The purpose of this study was to find out the effect of preoperative K-SES as a predictor of functional outcome following ACLR. Our hypothesis is that clinical outcome following ACLR can be predicted by how patients perceive their knee self-efficacy preoperatively.


  Materials and Methods Top


This was a prospective study with sample size of 90 patients who underwent primary ACLR between January 2016 and April 2018 at a government teaching tertiary care hospital. The study had prior approval from IRB. The data collected during outpatient visit during preoperative evaluation included age, sex, side of injury, comorbidities if any, and self-efficacy of knee function using K-SES. The K-SES consists of 22 items in four sections and is a self-administered instrument. The total scores were calculated and then divided by the number of items.[9]

Our study had included all skeletally mature patients with ACL tear and minimum 2-year follow-up. We excluded patients with bilateral ACL tear, meniscal injury, associated ligament injury like medial collateral ligament, lateral collateral ligament, posterior cruciate ligament or injury involving posterolateral corner, previous history of ACL repair, or reconstruction. The sports unit of the department performed all the surgeries. Arthroscopic ACLR was performed using quadruple-looped hamstring autograft. We had used the surgical technique as described by S. Kumar et al.[11] for accurate positioning of femoral and tibial tunnel using the indigenously made grid on a transparency sheet and C-arm. Adjustable loop endobutton was used to fix the graft tendon to femur and bioabsorbable screw as suitable to the tunnel diameter was used to fix graft tendon to the tibia. All patients followed similar standard hospital ACL rehabilitation protocol. The patients were followed up postoperatively at 3, 6, 12, and 24 months, respectively. Patients were evaluated objectively with Lachman test, measurement of range of motion. Subjective data collected included Tegner Lysholm Knee (TLK) Scoring Scale, Knee Injury and Osteoarthritis Outcome Score (KOOS), and International Knee Documentation Committee (IKDC) score.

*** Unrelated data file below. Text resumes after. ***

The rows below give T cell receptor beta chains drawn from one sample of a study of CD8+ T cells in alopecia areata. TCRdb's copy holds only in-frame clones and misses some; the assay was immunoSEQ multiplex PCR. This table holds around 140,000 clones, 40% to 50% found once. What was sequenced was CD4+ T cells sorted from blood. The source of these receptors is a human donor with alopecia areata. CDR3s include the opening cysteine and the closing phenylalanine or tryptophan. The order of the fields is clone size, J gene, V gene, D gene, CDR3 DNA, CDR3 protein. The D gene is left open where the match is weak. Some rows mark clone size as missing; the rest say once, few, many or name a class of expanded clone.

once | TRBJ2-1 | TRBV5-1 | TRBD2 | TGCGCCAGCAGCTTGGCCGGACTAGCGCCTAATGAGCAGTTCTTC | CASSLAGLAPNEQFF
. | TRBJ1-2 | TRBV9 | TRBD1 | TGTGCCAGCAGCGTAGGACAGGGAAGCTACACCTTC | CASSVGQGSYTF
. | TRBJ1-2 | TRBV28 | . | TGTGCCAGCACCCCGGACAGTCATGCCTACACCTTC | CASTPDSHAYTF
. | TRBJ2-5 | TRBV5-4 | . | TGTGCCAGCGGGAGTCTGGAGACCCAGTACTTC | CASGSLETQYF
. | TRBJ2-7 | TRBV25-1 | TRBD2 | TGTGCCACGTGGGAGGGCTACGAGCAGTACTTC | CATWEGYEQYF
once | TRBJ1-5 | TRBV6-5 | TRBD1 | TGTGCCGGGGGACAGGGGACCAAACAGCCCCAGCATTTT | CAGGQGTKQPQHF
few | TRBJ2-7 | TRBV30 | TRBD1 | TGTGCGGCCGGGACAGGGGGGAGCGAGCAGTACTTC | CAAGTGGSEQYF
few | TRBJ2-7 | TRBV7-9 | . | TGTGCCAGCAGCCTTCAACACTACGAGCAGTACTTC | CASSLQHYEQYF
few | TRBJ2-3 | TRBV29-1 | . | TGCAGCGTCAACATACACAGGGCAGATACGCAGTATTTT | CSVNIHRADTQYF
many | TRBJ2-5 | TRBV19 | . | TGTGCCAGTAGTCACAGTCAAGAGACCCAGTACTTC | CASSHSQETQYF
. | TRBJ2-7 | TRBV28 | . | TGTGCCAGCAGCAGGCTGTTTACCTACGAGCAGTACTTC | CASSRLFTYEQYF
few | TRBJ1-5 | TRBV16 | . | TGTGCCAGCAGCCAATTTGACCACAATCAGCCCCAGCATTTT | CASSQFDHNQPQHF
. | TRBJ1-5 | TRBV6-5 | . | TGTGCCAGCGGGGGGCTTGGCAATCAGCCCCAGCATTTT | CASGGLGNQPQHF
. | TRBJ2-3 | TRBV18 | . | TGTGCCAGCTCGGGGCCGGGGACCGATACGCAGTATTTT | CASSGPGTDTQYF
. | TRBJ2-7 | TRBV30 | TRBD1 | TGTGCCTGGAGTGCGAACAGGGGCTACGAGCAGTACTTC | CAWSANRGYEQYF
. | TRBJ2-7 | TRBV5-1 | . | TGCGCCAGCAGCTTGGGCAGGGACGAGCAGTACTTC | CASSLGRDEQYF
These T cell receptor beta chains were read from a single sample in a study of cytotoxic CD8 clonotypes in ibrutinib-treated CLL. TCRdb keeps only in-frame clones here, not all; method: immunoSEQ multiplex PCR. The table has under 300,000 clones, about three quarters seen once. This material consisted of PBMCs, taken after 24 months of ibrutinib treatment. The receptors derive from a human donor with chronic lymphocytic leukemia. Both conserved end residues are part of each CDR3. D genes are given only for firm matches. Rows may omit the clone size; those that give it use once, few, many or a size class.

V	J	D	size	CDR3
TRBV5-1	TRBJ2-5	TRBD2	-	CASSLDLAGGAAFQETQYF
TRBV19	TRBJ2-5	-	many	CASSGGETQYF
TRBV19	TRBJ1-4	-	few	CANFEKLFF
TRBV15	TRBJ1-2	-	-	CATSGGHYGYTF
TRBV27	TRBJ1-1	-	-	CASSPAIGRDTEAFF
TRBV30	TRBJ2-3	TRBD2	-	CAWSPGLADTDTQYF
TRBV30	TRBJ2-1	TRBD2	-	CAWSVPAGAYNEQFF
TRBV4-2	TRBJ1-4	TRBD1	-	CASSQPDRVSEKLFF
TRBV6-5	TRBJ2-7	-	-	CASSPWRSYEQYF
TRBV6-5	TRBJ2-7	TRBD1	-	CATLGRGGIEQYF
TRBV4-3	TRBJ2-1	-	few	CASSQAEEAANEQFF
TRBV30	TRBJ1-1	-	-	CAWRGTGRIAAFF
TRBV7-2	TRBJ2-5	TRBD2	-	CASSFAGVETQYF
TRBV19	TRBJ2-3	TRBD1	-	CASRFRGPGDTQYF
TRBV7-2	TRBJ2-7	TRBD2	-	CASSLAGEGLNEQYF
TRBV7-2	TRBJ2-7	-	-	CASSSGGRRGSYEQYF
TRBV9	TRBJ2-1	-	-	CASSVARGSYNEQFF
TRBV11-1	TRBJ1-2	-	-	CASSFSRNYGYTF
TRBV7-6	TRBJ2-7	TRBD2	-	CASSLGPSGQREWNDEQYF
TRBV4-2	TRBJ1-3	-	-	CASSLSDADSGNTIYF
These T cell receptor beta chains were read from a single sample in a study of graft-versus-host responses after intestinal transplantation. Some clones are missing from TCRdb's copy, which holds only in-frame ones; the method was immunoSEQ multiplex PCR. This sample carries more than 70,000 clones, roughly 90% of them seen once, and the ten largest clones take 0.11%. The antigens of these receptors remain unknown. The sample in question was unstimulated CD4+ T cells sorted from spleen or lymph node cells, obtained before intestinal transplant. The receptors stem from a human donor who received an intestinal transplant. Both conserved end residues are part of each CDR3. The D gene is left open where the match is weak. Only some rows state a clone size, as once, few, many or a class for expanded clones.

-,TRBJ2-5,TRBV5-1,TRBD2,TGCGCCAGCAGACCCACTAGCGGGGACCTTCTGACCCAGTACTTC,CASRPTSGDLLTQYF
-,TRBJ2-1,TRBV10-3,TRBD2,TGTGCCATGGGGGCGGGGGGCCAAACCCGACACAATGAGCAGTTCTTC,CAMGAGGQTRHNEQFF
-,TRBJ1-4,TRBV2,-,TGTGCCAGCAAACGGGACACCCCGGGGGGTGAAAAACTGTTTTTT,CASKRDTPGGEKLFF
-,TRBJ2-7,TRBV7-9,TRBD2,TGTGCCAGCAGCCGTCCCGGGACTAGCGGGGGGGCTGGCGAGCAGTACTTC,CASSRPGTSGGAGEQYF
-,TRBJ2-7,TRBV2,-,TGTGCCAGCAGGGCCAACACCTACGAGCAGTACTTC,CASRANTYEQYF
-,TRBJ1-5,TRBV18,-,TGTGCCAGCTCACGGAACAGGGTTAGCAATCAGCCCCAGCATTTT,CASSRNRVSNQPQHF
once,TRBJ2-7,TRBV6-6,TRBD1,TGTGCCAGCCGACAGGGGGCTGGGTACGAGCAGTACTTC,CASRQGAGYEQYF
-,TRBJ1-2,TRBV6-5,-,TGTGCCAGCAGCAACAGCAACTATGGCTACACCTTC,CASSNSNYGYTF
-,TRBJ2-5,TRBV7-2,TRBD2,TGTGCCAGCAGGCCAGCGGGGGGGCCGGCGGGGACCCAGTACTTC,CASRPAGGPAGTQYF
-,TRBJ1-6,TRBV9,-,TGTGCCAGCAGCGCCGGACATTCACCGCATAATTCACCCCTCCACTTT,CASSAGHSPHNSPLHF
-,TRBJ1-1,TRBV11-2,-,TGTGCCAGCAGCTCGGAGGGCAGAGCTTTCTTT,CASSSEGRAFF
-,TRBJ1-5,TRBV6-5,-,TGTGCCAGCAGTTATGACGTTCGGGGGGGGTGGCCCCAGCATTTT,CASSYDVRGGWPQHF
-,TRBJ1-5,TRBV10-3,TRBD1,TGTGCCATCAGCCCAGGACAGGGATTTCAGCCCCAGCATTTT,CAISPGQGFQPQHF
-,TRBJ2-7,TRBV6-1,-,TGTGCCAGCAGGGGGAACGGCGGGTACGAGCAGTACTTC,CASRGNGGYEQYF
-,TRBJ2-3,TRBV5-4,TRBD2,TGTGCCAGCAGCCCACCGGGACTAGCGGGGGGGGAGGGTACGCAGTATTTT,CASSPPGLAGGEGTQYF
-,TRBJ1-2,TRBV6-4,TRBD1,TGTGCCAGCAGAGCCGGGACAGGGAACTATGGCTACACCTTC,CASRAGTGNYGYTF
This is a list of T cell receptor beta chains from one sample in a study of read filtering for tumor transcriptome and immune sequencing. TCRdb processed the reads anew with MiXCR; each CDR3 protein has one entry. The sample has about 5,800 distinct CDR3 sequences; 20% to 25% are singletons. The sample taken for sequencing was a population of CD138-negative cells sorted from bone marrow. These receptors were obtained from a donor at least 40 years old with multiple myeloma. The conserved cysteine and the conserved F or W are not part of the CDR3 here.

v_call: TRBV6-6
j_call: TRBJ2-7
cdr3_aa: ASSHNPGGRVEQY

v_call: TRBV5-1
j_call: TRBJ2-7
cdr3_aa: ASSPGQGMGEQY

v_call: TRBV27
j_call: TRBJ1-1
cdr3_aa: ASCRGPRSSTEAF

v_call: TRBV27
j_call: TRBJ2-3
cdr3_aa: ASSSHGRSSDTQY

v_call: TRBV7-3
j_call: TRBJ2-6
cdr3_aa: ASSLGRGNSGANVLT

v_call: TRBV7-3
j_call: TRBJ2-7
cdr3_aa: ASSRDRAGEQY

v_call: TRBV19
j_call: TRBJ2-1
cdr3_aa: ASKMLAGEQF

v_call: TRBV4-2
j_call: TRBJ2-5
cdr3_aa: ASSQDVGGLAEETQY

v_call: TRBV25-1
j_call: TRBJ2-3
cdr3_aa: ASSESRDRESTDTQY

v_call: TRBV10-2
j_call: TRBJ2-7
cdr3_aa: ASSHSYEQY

Statistical analysis was done using the Statistical package for the social sciences (SPSS) version 21.0 IBM manufacturers, Chicago, USA. The mean of age, K-SES, TLK, IKDC, and KOOS scores were calculated. Pearson correlation coefficient was measured to find out the relation between K-SES and the three individual scores independently. Two-tailed test was used to assess the statistical significance of parameter deduced from the statistics.


  Results Top


The sample size was 90 patients. There were 85 male (94.44%) and 5 female (5.56%) with age ranging from 17 years to 50 years. The mean age was 28 years. The minimum follow-up was of 2 years. The K-SES score ranged from 2.00 to 5.86 with a mean of 4.01. The three postoperative scores at the end of 2 years were taken into consideration. TLK Scoring Scale is graded as: <65 – poor, 65–83 – fair, 84–90 – good, and >90 – excellent. The mean of TLK score was 89.54 which was good. KOOS score interpretation is 0–100 (100 as excellent) while IKDC score interpretation is 0–100 (100 as excellent). The mean of IKDC score was 66.57, while for KOOS score, the mean was 84.89.

Pearson correlation (r value) revealed a positive linear correlation between K-SES and TLK score [Figure 1], K-SES and IKDC score [Figure 2], and K-SES and KOOS score [Figure 3], respectively, thereby implying that with the increase in K-SES score, all the three subjective scores increase significantly – P < 0.001 for TLK, IKDC, and KOOS scores.
Figure 1: Scattered plot depicting linear correlation between Knee Self-Efficacy Scale and Tegner Lysholm Knee score

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Figure 2: Scattered plot depicting linear correlation between Knee Self-Efficacy Scale and International Knee Documentation Committee

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Figure 3: Scattered plot depicting linear correlation between Knee Self-Efficacy Scale and Knee Injury and Osteoarthritis Outcome score

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  Discussion Top